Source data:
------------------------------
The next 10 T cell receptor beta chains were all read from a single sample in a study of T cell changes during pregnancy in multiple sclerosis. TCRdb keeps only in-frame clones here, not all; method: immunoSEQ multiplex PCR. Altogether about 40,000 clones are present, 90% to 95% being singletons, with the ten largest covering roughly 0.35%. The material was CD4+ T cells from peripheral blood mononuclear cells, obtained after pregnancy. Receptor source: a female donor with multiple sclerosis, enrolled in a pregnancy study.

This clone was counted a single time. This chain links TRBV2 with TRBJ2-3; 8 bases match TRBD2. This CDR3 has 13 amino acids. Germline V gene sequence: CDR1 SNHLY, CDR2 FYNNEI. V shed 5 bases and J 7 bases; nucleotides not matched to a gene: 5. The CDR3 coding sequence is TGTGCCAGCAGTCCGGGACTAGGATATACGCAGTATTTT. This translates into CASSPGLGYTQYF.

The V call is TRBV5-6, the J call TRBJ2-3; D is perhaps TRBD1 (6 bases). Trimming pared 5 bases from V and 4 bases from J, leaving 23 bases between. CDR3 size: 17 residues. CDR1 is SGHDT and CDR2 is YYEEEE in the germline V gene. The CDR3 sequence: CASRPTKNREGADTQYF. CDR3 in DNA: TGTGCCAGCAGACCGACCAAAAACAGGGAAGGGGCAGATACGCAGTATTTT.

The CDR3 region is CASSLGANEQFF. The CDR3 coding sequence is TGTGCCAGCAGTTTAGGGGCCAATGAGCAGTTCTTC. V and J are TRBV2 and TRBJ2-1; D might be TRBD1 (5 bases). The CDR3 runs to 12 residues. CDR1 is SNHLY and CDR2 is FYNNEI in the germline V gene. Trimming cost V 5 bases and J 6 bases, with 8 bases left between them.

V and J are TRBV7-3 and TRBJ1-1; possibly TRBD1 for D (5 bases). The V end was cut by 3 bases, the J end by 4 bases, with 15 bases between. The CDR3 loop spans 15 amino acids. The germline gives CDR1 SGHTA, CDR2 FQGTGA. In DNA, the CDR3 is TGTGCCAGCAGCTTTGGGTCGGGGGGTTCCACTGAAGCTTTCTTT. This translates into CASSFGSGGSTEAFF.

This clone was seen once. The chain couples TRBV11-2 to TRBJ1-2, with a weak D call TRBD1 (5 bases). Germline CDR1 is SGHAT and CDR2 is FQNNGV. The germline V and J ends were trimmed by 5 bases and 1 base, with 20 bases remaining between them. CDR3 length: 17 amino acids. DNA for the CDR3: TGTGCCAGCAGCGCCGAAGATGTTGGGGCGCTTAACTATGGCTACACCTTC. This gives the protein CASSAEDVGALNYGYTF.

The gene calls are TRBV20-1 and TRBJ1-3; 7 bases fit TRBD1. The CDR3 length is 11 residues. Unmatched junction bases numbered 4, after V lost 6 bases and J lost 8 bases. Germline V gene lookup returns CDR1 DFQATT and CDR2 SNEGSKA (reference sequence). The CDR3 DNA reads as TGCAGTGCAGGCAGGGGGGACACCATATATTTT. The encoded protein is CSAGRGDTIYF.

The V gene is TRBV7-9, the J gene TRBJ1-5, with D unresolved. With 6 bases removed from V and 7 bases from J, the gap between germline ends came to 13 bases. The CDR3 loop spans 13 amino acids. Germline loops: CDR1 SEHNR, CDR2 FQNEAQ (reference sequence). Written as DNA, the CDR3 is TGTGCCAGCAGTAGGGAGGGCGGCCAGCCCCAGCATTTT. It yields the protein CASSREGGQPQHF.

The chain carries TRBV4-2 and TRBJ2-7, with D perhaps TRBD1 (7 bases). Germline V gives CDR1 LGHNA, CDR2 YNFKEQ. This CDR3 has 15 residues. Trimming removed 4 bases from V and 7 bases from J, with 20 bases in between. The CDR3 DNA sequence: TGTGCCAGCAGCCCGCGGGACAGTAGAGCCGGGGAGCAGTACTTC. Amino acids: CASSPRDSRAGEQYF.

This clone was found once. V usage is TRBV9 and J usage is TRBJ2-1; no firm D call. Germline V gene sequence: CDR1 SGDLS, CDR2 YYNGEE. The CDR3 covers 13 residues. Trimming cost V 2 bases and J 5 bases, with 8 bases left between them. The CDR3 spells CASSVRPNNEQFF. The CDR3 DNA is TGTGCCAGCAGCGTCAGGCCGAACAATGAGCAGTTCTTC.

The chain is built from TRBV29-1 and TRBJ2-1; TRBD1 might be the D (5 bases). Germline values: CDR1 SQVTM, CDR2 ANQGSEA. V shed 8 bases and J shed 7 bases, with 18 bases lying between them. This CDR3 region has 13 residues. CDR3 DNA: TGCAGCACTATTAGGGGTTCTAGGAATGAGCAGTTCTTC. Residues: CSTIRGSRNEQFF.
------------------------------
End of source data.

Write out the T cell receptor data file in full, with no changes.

The next 10 T cell receptor beta chains were all read from a single sample in a study of T cell changes during pregnancy in multiple sclerosis. TCRdb keeps only in-frame clones here, not all; method: immunoSEQ multiplex PCR. Altogether about 40,000 clones are present, 90% to 95% being singletons, with the ten largest covering roughly 0.35%. The material was CD4+ T cells from peripheral blood mononuclear cells, obtained after pregnancy. Receptor source: a female donor with multiple sclerosis, enrolled in a pregnancy study.

This clone was counted a single time. This chain links TRBV2 with TRBJ2-3; 8 bases match TRBD2. This CDR3 has 13 amino acids. Germline V gene sequence: CDR1 SNHLY, CDR2 FYNNEI. V shed 5 bases and J 7 bases; nucleotides not matched to a gene: 5. The CDR3 coding sequence is TGTGCCAGCAGTCCGGGACTAGGATATACGCAGTATTTT. This translates into CASSPGLGYTQYF.

The V call is TRBV5-6, the J call TRBJ2-3; D is perhaps TRBD1 (6 bases). Trimming pared 5 bases from V and 4 bases from J, leaving 23 bases between. CDR3 size: 17 residues. CDR1 is SGHDT and CDR2 is YYEEEE in the germline V gene. The CDR3 sequence: CASRPTKNREGADTQYF. CDR3 in DNA: TGTGCCAGCAGACCGACCAAAAACAGGGAAGGGGCAGATACGCAGTATTTT.

The CDR3 region is CASSLGANEQFF. The CDR3 coding sequence is TGTGCCAGCAGTTTAGGGGCCAATGAGCAGTTCTTC. V and J are TRBV2 and TRBJ2-1; D might be TRBD1 (5 bases). The CDR3 runs to 12 residues. CDR1 is SNHLY and CDR2 is FYNNEI in the germline V gene. Trimming cost V 5 bases and J 6 bases, with 8 bases left between them.

V and J are TRBV7-3 and TRBJ1-1; possibly TRBD1 for D (5 bases). The V end was cut by 3 bases, the J end by 4 bases, with 15 bases between. The CDR3 loop spans 15 amino acids. The germline gives CDR1 SGHTA, CDR2 FQGTGA. In DNA, the CDR3 is TGTGCCAGCAGCTTTGGGTCGGGGGGTTCCACTGAAGCTTTCTTT. This translates into CASSFGSGGSTEAFF.

This clone was seen once. The chain couples TRBV11-2 to TRBJ1-2, with a weak D call TRBD1 (5 bases). Germline CDR1 is SGHAT and CDR2 is FQNNGV. The germline V and J ends were trimmed by 5 bases and 1 base, with 20 bases remaining between them. CDR3 length: 17 amino acids. DNA for the CDR3: TGTGCCAGCAGCGCCGAAGATGTTGGGGCGCTTAACTATGGCTACACCTTC. This gives the protein CASSAEDVGALNYGYTF.

The gene calls are TRBV20-1 and TRBJ1-3; 7 bases fit TRBD1. The CDR3 length is 11 residues. Unmatched junction bases numbered 4, after V lost 6 bases and J lost 8 bases. Germline V gene lookup returns CDR1 DFQATT and CDR2 SNEGSKA (reference sequence). The CDR3 DNA reads as TGCAGTGCAGGCAGGGGGGACACCATATATTTT. The encoded protein is CSAGRGDTIYF.

The V gene is TRBV7-9, the J gene TRBJ1-5, with D unresolved. With 6 bases removed from V and 7 bases from J, the gap between germline ends came to 13 bases. The CDR3 loop spans 13 amino acids. Germline loops: CDR1 SEHNR, CDR2 FQNEAQ (reference sequence). Written as DNA, the CDR3 is TGTGCCAGCAGTAGGGAGGGCGGCCAGCCCCAGCATTTT. It yields the protein CASSREGGQPQHF.

The chain carries TRBV4-2 and TRBJ2-7, with D perhaps TRBD1 (7 bases). Germline V gives CDR1 LGHNA, CDR2 YNFKEQ. This CDR3 has 15 residues. Trimming removed 4 bases from V and 7 bases from J, with 20 bases in between. The CDR3 DNA sequence: TGTGCCAGCAGCCCGCGGGACAGTAGAGCCGGGGAGCAGTACTTC. Amino acids: CASSPRDSRAGEQYF.

This clone was found once. V usage is TRBV9 and J usage is TRBJ2-1; no firm D call. Germline V gene sequence: CDR1 SGDLS, CDR2 YYNGEE. The CDR3 covers 13 residues. Trimming cost V 2 bases and J 5 bases, with 8 bases left between them. The CDR3 spells CASSVRPNNEQFF. The CDR3 DNA is TGTGCCAGCAGCGTCAGGCCGAACAATGAGCAGTTCTTC.

The chain is built from TRBV29-1 and TRBJ2-1; TRBD1 might be the D (5 bases). Germline values: CDR1 SQVTM, CDR2 ANQGSEA. V shed 8 bases and J shed 7 bases, with 18 bases lying between them. This CDR3 region has 13 residues. CDR3 DNA: TGCAGCACTATTAGGGGTTCTAGGAATGAGCAGTTCTTC. Residues: CSTIRGSRNEQFF.